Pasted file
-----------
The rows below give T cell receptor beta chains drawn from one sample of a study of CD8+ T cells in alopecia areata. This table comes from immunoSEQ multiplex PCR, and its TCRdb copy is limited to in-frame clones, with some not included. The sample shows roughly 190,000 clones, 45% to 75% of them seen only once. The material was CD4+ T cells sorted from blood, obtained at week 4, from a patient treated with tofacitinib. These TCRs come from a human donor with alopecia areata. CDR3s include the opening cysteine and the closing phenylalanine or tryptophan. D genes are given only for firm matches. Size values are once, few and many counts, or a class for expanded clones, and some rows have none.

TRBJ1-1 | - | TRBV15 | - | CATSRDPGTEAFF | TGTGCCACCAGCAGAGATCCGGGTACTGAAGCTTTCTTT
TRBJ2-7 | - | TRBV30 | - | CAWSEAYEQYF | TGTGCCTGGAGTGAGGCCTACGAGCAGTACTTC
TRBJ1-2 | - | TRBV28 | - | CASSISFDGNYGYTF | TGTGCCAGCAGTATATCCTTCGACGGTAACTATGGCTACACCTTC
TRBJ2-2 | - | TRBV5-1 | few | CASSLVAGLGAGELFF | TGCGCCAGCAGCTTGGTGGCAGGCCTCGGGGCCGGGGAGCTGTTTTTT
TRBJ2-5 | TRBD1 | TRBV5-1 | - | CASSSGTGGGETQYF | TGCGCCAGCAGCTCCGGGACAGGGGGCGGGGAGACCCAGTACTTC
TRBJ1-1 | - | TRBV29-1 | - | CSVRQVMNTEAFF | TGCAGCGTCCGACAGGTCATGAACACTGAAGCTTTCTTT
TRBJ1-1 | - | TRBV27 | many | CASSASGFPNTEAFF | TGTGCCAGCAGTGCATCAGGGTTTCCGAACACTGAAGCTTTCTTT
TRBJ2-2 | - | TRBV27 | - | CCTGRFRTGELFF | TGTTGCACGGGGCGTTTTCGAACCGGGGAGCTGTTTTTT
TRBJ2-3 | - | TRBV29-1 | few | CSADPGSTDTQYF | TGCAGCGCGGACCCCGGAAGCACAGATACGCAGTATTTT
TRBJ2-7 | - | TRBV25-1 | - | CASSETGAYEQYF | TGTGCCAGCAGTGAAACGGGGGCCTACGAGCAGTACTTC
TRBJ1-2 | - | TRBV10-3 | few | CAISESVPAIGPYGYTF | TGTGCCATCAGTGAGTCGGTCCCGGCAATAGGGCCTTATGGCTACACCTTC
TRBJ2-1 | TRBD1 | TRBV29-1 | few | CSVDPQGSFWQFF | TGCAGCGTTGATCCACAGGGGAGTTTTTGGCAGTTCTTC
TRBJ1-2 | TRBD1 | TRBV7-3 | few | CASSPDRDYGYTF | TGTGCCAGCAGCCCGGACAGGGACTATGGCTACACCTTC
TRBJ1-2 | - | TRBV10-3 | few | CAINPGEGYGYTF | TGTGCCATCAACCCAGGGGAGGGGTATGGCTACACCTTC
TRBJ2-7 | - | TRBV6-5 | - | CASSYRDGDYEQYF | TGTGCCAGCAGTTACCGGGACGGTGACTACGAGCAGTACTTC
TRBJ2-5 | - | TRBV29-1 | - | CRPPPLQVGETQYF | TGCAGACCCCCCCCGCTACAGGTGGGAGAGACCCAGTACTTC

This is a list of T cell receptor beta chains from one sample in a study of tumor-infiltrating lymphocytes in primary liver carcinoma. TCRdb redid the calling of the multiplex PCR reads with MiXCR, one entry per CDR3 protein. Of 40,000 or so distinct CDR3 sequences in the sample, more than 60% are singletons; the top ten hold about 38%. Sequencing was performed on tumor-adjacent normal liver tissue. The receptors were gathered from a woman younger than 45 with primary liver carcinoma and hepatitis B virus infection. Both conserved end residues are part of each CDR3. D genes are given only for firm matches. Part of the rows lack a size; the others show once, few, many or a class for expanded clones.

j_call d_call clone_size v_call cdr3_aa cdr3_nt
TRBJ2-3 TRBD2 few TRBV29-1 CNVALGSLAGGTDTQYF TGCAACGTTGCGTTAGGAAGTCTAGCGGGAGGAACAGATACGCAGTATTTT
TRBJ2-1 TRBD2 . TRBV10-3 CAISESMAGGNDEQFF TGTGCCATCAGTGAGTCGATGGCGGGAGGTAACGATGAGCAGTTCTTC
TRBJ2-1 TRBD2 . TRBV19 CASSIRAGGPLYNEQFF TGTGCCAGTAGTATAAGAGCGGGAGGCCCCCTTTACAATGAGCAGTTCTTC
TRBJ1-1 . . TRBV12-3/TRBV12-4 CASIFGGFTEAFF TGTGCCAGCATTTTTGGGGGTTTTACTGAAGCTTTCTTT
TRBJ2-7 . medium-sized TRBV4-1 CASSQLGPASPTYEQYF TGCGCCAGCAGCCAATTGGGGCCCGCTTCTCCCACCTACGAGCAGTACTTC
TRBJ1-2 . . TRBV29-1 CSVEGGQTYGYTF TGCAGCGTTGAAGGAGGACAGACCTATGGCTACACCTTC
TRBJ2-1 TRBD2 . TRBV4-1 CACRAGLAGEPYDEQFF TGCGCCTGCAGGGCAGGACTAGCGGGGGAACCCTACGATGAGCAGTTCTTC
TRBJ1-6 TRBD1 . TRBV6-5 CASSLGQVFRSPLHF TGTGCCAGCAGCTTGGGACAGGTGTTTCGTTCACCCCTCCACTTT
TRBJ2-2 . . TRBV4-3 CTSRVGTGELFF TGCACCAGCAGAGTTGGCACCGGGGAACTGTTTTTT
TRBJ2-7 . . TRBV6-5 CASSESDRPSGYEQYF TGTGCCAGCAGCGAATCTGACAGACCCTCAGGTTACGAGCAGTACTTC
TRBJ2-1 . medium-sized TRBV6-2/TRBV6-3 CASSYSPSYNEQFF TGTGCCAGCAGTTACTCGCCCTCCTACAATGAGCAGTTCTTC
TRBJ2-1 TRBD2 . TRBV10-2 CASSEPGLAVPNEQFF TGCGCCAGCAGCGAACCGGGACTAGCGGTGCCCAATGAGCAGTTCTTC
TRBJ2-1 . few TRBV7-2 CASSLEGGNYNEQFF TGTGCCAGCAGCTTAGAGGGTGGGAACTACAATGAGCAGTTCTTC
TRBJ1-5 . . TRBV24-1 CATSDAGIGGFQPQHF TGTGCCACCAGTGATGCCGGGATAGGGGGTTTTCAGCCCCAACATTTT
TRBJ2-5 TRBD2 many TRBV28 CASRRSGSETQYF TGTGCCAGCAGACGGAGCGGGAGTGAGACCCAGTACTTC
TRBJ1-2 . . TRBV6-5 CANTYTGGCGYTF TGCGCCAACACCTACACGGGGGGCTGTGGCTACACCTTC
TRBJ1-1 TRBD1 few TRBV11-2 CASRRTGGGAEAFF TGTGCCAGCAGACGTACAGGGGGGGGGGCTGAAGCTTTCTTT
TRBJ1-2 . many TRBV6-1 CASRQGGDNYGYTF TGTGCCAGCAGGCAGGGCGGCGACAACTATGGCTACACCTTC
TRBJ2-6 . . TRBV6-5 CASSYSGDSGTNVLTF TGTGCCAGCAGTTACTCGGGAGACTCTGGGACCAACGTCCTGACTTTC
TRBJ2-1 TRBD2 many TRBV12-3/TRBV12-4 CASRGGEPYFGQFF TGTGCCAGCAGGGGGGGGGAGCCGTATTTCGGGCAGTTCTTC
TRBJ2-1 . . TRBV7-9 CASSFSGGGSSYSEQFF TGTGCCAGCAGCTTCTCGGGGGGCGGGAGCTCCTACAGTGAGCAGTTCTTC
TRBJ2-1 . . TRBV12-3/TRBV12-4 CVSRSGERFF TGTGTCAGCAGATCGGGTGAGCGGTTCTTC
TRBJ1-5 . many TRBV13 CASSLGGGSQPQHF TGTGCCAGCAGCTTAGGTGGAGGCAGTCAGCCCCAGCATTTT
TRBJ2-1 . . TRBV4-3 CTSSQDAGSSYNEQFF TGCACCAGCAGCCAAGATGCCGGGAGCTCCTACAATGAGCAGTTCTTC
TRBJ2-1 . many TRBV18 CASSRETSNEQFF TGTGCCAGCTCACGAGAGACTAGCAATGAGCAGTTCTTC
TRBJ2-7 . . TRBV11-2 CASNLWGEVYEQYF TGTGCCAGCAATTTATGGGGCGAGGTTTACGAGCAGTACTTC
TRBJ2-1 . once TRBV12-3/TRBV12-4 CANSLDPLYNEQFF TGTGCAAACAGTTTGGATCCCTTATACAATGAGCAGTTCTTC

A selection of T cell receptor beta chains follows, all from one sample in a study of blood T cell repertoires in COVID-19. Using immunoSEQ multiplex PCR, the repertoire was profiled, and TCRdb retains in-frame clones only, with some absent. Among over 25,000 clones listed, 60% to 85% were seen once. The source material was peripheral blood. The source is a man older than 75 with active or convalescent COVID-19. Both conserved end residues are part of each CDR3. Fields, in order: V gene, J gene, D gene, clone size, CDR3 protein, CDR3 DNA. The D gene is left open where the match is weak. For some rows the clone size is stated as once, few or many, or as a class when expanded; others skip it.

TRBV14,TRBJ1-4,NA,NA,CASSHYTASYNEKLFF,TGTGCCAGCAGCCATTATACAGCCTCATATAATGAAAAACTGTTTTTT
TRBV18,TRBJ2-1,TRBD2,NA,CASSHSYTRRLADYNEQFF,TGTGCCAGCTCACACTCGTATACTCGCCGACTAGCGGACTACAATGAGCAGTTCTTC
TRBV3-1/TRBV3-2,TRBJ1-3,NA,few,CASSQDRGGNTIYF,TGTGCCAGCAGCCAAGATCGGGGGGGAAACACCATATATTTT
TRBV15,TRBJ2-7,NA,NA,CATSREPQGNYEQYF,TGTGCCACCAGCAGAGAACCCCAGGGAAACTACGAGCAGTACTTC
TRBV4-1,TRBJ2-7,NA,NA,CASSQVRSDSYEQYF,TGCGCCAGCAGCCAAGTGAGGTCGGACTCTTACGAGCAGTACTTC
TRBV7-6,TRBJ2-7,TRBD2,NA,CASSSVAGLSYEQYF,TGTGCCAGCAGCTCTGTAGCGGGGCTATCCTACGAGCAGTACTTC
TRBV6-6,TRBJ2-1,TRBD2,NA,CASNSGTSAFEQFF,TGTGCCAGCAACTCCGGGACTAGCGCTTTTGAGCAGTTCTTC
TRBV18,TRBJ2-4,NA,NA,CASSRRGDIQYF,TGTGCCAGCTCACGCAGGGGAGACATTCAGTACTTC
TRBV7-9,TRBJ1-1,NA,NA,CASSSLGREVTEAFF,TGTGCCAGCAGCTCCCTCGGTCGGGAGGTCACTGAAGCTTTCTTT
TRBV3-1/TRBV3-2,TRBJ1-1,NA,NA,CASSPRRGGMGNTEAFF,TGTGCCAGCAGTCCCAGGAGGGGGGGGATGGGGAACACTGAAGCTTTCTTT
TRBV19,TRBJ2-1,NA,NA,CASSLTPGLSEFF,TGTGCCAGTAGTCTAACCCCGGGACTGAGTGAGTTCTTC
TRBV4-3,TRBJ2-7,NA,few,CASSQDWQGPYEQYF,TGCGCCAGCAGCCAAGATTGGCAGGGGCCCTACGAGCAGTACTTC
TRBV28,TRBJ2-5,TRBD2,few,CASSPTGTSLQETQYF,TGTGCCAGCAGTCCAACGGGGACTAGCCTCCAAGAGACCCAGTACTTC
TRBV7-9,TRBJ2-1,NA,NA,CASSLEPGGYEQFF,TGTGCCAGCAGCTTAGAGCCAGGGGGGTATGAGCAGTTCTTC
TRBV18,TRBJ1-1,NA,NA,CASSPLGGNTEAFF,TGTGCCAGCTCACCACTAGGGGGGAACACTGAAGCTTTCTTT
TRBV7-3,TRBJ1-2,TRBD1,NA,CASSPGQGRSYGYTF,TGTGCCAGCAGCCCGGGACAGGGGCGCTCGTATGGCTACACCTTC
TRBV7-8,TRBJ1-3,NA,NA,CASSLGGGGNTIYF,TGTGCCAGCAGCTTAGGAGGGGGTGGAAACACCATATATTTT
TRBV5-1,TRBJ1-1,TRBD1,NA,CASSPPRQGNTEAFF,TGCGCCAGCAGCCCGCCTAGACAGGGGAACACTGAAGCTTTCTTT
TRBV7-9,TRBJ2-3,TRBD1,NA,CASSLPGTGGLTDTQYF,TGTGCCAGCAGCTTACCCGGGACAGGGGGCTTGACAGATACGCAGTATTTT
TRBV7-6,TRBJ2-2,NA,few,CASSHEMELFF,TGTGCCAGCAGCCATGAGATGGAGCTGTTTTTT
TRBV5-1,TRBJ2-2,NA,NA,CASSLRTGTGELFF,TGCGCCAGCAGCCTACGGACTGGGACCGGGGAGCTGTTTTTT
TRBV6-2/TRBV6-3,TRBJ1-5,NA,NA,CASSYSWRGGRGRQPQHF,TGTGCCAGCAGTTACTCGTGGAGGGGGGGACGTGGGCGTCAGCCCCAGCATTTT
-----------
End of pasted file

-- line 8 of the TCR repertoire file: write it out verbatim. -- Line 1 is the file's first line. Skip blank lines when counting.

TRBJ1-1 | - | TRBV27 | many | CASSASGFPNTEAFF | TGTGCCAGCAGTGCATCAGGGTTTCCGAACACTGAAGCTTTCTTT